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ThriftyVictorian
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« Reply #8 on: October 02, 2012, 08:44:24 pm »

Well, I have cleaned out all the soil and am trying again with a generous clod? of moss found in my yard, will report progress! Surely I won't be able to kill moss? I have grown vegetables and propagated exotic fruit bushes in the past! But not in a terranium. (Although that would be very neat.)
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Kevin C Cooper Esq
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« Reply #9 on: October 03, 2012, 06:42:38 pm »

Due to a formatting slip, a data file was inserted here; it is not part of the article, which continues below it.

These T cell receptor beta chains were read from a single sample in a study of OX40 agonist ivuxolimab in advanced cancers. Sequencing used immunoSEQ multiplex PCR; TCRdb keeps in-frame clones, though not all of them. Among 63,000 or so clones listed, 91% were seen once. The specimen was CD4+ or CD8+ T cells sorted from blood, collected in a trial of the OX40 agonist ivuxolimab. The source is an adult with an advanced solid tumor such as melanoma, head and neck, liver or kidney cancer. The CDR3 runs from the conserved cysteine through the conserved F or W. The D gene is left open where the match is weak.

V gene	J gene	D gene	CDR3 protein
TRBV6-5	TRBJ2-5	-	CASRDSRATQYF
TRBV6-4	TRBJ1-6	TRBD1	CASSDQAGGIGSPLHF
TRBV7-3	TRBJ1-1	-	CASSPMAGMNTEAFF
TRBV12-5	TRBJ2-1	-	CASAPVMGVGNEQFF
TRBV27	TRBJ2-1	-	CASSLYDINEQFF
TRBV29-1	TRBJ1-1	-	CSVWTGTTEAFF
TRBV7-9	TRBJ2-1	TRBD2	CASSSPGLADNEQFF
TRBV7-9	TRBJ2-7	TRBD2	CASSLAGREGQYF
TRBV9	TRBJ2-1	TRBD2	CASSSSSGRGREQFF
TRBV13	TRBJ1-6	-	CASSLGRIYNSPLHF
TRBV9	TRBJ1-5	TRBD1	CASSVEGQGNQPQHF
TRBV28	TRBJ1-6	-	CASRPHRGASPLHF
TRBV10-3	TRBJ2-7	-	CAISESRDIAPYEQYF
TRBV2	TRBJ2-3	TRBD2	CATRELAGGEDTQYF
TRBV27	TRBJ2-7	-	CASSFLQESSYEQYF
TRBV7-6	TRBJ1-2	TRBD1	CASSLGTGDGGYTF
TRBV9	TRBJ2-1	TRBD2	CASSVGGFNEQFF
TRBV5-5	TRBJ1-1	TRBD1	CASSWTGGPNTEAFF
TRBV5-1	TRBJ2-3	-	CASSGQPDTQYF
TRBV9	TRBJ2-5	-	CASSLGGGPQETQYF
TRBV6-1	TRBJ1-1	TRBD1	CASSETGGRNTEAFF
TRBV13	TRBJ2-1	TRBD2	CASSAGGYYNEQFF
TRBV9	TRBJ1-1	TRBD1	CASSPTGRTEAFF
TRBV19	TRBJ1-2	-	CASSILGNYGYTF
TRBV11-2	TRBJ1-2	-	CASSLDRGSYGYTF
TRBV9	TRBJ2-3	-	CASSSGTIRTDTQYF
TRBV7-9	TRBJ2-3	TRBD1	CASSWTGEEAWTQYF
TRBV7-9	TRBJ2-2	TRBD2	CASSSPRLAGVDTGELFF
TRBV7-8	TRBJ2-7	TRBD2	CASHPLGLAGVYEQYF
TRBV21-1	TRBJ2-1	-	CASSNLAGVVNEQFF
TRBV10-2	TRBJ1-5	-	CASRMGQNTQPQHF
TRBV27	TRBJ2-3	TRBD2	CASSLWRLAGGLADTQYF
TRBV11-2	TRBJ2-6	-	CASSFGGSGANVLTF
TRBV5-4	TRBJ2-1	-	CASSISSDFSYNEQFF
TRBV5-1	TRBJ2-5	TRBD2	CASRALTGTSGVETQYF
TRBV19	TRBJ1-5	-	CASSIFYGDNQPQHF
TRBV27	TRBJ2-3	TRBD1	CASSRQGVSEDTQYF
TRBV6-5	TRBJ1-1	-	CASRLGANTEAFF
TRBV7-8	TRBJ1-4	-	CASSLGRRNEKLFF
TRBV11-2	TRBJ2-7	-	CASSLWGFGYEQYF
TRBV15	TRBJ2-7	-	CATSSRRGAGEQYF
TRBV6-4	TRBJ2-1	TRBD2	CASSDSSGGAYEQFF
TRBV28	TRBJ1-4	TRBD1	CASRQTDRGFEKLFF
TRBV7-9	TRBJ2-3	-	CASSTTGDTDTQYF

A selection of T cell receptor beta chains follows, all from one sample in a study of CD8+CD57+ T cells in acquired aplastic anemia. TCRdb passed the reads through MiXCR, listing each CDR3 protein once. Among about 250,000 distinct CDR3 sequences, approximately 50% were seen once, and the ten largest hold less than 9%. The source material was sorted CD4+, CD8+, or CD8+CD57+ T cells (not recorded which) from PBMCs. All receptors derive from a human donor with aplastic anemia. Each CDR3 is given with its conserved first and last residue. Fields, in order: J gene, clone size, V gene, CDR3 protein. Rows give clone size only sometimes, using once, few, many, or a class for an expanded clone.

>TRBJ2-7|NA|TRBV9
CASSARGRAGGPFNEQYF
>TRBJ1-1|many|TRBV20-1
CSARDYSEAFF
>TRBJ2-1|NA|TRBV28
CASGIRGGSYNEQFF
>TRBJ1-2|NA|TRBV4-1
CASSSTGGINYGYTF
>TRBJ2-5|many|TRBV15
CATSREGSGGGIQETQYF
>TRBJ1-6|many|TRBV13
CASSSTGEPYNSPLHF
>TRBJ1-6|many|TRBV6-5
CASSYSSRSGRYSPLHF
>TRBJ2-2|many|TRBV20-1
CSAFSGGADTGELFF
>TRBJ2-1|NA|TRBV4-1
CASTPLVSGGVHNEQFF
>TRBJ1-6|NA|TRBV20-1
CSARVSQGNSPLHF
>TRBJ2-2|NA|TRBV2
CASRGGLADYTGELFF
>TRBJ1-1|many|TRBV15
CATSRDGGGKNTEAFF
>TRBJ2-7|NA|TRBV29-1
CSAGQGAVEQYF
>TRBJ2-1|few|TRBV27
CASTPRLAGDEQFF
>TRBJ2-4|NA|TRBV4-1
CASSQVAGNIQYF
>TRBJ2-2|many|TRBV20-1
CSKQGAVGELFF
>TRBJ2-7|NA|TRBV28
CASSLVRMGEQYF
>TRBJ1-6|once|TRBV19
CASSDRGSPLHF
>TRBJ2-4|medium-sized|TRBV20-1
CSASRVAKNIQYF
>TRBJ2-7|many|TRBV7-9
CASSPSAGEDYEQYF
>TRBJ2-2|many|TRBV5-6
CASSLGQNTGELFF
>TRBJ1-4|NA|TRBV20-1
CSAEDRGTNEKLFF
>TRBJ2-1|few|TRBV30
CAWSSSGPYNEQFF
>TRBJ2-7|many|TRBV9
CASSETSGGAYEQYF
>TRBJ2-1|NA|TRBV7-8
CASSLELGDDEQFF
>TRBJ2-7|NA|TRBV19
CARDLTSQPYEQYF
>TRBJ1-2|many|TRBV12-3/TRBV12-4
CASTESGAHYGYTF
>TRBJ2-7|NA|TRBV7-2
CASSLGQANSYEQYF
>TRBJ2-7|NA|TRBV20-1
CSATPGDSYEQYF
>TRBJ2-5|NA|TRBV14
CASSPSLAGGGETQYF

It appears to have rotted.
Too wet?
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ThriftyVictorian
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« Reply #10 on: October 05, 2012, 06:31:52 pm »

It may well have been too wet. And, alas, trying to pour off some excess water on my moss planting yesterday night, I caused the whole thing to be jumbled about - and - today there is snow on the ground here. So either this moss I have now some how survives, or I am out of luck again...